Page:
What a way to close out November.
After starting the month by blowing fourth-quarter leads in back-to-back games, the Buccaneers ended it Sunday by blowing double-digit leads in back-to-back games. The 14-13 loss to the Cincinnati Bengals is just the latest in a miserable stretch of games that, if you could give it an album title, you might name it Appetite for Self-Destruction.
And while the Buccaneers (2-10) could blame the weather for their trouble handling the football a week ago against the Chicago Bears, the only precipitation Sunday came in the form of boos, as the home crowd showered its discontent upon a team that beat itself with penalties. Call it Tampa Bay's version of November Rain.
As Axl Rose once said, "Nothing lasts forever / And we all know leads can change / And it's hard to not hold a lineman / That's why the season's down the drain."
With 2:01 remaining, the Buccaneers reached the Cincinnati 31-yard line and were primed to kick the game-winning field goal. Just a few more yards — and no mistakes — and finally they would have their first home win of the season.
But then Garrett Gilkey, starting at center in place of the injured Evan Dietrich-Smith, was called for holding, sending the Buccaneers back 10 yards and out of field goal range. It was Gilkey's second holding penalty of the game (the first was declined) and added to the team's total of 18 this season, which is tied with the Minnesota Vikings for third-most accepted offensive holding penalties.
"We put ourselves in a position to lose today" Gilkey said after the game. "I was a huge part of that, and I recognize that. Definitely this week (head coach Lovie Smith) emphasized a lot on eliminating the self-inflicted wounds. So I know for myself, I allowed far too many."
Still, with 38 seconds left, the game was not over. Hope was restored when Josh McCown hit Louis Murphy over the middle for a 21-yard gain — until a red flag, not a yellow, caused you to recoil like someone had just slammed the car door on your fingers.
Bengals head coach Marvin Lewis saw what the officials hadn't — the Buccaneers had an extra player on the field —and tossed a challenge flag onto the field. Because coaches can't challenge plays inside two minutes of a half, Cincinnati was charged a timeout, but Lewis still got what he wanted. Officials reviewed the play and penalized the Buccaneers five yards for having 12 players.
In just 17 seconds, the Buccaneers went from 1st-and-5 at the 31-yard line to 2nd-and-20 at the 46. Their win probability in that span plunged from 66 to 26 percent, according to advancedfootballanalytics.com. Two incompletions and a short pass later, the game was over.
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There were so many illegal acts at Raymond James Stadium that Hillsborough County Jail would have made for a more suitable setting. The 12-men penalty was the Buccaneers' 13th of the afternoon, and Sunday's contest was the eighth of their past 10 in which they have committed at least eight penalties. The Bengals committed 10 penalties of their own for 73 yards. That's right — 23 total penalties, or roughly the number of times you hear AC/DC played at the stadium.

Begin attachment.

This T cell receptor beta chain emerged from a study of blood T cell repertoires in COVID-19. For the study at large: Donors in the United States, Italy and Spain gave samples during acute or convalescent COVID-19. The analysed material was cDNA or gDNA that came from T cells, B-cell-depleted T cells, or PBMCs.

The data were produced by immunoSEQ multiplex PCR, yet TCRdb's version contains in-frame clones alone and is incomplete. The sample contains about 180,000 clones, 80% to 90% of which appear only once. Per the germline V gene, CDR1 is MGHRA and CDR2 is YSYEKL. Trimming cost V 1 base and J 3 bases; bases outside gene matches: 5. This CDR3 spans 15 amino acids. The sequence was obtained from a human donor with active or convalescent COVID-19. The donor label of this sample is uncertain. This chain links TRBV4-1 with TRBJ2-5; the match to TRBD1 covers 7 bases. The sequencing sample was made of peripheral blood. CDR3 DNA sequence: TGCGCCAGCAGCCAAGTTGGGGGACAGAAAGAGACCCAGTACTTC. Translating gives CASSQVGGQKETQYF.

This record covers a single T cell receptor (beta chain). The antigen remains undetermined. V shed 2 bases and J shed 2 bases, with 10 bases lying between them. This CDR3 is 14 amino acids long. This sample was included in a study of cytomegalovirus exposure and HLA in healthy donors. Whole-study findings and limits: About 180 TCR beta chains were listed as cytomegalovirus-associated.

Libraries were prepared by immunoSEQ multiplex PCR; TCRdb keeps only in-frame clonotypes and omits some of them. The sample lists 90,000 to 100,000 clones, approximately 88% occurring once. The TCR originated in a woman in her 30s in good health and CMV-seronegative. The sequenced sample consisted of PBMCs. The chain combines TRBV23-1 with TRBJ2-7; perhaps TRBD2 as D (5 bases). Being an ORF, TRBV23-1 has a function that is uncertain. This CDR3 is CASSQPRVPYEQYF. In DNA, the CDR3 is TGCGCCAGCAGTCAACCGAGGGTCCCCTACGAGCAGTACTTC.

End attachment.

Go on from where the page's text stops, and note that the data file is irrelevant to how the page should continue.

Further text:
From the outset, it seemed as though the Buccaneers were trying to one-up every Bengals mistake. Take, for instance, Andy Dalton's interception on his first pass attempt. The Bucs answered with a false start and by rolling the football instead of snapping it. A drive that should have ended in a touchdown ended in a field goal.
At least they turned that one into points. Points off Dalton's other two first-half picks? Zero.
After taking a 14-10 lead late in the third quarter, the Bengals attempted one of those onside kicks that is "bold" if it succeeds and "ill-advised" if it fails. Turns out, it was ill-advised, and to make matters worse, on the next play defensive tackle Brandon Thompson jumped early and didn't stop until Josh McCown hit the turf harder than Slash after an overdose. A short field for the Bucs became even shorter when Thompson was penalized for unnecessary roughness.
And what did the Buccaneers do with the all-expenses-paid trip to the red zone? The offensive offensive line committed two more penalties and allowed a sack on 3rd-and-16 despite having six men to block four Bengals rushers.
Once again, they had to settle for a field goal, and their win probability fell from 47 percent when the drive started to 41 percent.
With the addition of this loss to the Bengals, the Buccaneers have built a compelling case for least clutch team in the NFL. They've held five double-digit leads and blown all but one of them (Washington). They've lost seven times when leading in the second half. And of the eight times they've had the ball with four minutes or less with a chance to tie or win the game, they've succeeded only once (Pittsburgh).
"That's how 2-10 football teams play. They find a way to lose it at the end," Smith said after his team's latest attempt to rally fell short. "When you make dumb, stupid penalties like that throughout the game it ends up biting you at the end, which it did."
Coming Thursday on tampabay.com: Detroit Lions scouting report
Contact Thomas Bassinger at email@example.com. Follow @tbassfootball.